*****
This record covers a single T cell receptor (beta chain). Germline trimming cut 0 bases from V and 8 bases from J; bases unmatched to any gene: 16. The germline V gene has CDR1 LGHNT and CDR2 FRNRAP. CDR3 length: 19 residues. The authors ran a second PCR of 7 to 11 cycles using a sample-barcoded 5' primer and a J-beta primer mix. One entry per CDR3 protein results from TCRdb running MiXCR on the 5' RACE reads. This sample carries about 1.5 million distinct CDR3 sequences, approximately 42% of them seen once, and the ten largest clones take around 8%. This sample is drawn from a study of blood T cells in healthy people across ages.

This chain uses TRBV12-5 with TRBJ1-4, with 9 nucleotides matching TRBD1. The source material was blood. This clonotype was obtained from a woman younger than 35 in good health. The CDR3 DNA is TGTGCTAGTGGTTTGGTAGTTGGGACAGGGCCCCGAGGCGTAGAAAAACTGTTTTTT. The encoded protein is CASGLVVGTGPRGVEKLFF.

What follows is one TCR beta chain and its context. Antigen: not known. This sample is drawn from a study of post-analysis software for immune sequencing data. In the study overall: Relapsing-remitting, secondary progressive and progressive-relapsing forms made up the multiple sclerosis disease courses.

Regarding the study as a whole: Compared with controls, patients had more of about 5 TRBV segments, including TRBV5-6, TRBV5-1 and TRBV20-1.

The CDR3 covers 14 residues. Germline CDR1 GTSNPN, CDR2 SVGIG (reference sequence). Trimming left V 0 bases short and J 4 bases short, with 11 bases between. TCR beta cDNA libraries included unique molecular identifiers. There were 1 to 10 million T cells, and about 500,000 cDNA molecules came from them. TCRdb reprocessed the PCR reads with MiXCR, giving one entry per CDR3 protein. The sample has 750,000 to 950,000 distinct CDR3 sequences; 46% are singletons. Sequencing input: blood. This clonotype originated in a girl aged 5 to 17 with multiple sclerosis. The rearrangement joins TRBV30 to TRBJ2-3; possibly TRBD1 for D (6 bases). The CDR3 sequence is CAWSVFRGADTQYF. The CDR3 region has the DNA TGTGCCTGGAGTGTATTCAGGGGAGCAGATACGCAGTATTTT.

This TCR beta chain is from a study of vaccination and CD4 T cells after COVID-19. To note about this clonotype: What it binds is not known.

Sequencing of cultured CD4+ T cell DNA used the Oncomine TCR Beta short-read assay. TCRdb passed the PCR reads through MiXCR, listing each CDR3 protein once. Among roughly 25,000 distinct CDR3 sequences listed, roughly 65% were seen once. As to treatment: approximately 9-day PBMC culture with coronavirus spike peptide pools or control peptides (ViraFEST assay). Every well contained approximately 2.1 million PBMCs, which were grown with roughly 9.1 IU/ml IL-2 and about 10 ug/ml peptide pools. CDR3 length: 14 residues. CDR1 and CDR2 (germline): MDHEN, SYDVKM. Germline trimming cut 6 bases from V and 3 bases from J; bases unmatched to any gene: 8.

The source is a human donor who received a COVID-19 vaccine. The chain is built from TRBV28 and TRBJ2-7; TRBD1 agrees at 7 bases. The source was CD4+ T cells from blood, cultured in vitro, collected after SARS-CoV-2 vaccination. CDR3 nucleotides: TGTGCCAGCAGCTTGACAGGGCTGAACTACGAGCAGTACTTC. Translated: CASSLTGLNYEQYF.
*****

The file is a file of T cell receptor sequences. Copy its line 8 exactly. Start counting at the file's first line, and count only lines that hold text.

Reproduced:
The source is a human donor who received a COVID-19 vaccine. The chain is built from TRBV28 and TRBJ2-7; TRBD1 agrees at 7 bases. The source was CD4+ T cells from blood, cultured in vitro, collected after SARS-CoV-2 vaccination. CDR3 nucleotides: TGTGCCAGCAGCTTGACAGGGCTGAACTACGAGCAGTACTTC. Translated: CASSLTGLNYEQYF.